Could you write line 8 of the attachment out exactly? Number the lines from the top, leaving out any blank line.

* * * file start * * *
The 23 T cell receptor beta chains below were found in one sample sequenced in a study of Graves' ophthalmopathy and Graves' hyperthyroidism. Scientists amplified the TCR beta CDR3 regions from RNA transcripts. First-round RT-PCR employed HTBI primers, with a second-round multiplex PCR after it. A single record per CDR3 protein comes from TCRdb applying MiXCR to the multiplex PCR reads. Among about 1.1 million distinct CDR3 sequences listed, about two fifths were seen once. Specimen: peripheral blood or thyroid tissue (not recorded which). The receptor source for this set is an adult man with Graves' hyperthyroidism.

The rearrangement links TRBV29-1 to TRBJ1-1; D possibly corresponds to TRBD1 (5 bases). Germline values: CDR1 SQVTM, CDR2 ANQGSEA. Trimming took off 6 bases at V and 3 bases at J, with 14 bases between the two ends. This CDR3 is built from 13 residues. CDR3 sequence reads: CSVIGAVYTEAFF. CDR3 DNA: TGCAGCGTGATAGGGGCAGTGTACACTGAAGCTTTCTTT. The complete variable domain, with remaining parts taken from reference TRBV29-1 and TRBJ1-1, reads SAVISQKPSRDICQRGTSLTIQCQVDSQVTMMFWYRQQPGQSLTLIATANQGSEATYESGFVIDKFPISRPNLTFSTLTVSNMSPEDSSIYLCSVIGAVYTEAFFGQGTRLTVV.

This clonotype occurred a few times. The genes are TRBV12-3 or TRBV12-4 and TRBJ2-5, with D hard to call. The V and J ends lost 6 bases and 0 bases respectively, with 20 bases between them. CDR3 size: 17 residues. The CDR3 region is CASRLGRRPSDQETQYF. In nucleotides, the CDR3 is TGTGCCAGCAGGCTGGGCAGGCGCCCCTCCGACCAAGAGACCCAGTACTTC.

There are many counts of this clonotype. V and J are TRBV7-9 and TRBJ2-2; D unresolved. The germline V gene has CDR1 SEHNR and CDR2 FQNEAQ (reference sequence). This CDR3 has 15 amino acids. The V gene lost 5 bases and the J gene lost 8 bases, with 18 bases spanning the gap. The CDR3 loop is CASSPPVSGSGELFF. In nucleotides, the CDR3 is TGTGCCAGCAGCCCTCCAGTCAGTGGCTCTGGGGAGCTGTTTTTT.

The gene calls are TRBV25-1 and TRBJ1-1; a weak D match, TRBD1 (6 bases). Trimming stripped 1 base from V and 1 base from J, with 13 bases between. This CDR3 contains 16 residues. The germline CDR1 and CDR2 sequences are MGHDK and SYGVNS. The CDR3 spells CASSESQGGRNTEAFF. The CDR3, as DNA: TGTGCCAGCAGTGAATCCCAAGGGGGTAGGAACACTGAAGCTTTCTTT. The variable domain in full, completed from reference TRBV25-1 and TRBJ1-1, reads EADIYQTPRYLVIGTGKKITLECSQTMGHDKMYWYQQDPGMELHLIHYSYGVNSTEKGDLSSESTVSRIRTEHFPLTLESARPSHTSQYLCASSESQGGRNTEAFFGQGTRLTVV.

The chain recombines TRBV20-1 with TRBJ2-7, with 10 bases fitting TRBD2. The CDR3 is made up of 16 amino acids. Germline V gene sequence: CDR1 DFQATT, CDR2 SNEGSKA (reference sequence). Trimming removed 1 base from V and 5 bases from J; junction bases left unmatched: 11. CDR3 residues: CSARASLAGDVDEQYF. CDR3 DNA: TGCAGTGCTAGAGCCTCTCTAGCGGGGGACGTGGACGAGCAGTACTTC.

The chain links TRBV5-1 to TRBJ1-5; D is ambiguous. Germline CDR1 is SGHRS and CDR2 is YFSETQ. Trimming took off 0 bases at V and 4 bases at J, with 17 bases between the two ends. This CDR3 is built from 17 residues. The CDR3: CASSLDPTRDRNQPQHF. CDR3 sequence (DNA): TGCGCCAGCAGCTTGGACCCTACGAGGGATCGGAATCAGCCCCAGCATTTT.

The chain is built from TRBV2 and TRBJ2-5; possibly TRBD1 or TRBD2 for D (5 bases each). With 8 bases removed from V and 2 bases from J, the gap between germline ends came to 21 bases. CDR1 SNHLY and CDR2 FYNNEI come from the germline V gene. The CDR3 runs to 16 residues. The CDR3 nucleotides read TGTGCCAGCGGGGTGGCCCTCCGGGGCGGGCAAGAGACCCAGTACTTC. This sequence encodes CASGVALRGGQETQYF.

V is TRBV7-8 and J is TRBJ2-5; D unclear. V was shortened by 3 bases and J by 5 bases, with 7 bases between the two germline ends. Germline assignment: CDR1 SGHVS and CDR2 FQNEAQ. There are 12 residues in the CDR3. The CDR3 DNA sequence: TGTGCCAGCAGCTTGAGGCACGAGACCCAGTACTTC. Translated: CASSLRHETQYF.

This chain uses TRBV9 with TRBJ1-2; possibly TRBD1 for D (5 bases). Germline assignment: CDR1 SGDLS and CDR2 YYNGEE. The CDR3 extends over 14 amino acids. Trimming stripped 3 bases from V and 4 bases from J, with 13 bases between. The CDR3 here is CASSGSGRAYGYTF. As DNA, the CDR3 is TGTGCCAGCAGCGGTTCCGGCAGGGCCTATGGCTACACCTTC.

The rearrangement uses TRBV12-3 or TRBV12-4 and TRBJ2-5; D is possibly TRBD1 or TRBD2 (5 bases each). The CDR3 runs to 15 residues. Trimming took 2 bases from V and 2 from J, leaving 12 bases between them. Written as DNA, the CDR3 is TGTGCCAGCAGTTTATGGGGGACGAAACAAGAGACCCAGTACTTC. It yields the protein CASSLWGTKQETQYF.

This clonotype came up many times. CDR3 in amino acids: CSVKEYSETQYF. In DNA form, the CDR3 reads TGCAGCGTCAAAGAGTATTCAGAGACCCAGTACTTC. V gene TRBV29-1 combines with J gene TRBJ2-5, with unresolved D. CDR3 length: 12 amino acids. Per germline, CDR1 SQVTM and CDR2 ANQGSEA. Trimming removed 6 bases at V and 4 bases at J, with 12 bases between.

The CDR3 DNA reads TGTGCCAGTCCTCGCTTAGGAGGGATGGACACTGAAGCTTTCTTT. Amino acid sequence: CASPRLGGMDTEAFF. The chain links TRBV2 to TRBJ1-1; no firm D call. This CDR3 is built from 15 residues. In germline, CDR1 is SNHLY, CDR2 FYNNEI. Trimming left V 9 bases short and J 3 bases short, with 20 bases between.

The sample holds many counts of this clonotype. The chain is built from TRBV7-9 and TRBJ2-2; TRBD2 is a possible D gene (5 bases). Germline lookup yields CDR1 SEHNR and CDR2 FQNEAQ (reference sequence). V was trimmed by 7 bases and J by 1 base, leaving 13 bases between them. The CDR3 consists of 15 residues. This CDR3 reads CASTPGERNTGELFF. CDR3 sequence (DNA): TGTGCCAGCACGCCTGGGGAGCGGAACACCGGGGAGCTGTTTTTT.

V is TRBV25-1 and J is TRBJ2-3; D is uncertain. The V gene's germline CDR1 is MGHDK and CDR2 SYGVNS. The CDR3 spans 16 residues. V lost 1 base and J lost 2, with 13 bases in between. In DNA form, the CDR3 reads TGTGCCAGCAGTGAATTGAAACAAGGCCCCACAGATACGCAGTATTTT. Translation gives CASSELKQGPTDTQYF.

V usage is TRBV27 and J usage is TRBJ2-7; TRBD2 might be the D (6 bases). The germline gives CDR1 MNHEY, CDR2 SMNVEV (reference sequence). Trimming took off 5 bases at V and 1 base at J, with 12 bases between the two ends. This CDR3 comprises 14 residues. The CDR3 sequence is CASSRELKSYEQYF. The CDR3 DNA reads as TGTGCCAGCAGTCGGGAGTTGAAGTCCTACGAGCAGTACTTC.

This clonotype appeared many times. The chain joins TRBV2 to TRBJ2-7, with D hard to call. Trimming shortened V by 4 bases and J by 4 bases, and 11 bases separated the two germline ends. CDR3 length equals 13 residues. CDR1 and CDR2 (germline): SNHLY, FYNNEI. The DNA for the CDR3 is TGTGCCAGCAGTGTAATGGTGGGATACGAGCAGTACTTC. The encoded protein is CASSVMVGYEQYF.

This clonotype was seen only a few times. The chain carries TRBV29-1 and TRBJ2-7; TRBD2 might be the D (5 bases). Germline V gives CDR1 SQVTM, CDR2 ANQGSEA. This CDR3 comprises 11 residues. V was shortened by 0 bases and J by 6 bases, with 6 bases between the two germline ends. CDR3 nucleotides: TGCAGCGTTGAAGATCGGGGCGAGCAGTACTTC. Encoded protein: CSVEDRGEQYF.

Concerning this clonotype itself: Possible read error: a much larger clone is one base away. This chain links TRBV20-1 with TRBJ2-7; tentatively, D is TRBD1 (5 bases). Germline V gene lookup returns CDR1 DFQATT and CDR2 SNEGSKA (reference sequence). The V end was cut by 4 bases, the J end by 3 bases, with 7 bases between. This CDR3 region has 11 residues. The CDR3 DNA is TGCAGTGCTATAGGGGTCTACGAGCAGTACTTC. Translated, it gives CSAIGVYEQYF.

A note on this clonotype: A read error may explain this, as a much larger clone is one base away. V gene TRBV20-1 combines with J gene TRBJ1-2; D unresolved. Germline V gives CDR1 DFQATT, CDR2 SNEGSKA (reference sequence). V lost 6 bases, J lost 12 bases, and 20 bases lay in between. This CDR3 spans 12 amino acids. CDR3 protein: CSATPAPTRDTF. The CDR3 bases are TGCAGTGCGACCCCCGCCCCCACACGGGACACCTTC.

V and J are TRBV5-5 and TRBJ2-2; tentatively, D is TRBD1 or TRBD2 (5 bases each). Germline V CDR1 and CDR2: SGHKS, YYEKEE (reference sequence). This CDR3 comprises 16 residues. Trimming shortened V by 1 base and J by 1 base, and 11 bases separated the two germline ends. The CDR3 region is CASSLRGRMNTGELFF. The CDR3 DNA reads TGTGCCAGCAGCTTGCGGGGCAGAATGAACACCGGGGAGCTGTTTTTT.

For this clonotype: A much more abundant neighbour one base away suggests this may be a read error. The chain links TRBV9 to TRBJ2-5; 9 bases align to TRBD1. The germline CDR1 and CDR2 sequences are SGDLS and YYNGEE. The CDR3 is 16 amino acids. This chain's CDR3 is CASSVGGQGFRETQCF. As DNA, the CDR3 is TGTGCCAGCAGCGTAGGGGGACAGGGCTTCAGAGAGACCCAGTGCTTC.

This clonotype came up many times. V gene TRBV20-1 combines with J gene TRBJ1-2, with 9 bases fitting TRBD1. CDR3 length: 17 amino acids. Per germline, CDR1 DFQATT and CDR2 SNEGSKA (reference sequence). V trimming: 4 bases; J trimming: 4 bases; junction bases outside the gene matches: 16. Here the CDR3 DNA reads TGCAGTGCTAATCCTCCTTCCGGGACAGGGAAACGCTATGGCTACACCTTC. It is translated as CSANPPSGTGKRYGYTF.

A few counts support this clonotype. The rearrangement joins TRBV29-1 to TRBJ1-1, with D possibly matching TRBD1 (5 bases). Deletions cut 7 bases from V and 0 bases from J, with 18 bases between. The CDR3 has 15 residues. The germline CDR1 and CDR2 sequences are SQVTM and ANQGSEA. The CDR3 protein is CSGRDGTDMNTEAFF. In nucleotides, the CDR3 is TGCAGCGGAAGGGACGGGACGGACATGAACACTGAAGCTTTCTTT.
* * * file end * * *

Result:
The chain is built from TRBV2 and TRBJ2-5; possibly TRBD1 or TRBD2 for D (5 bases each). With 8 bases removed from V and 2 bases from J, the gap between germline ends came to 21 bases. CDR1 SNHLY and CDR2 FYNNEI come from the germline V gene. The CDR3 runs to 16 residues. The CDR3 nucleotides read TGTGCCAGCGGGGTGGCCCTCCGGGGCGGGCAAGAGACCCAGTACTTC. This sequence encodes CASGVALRGGQETQYF.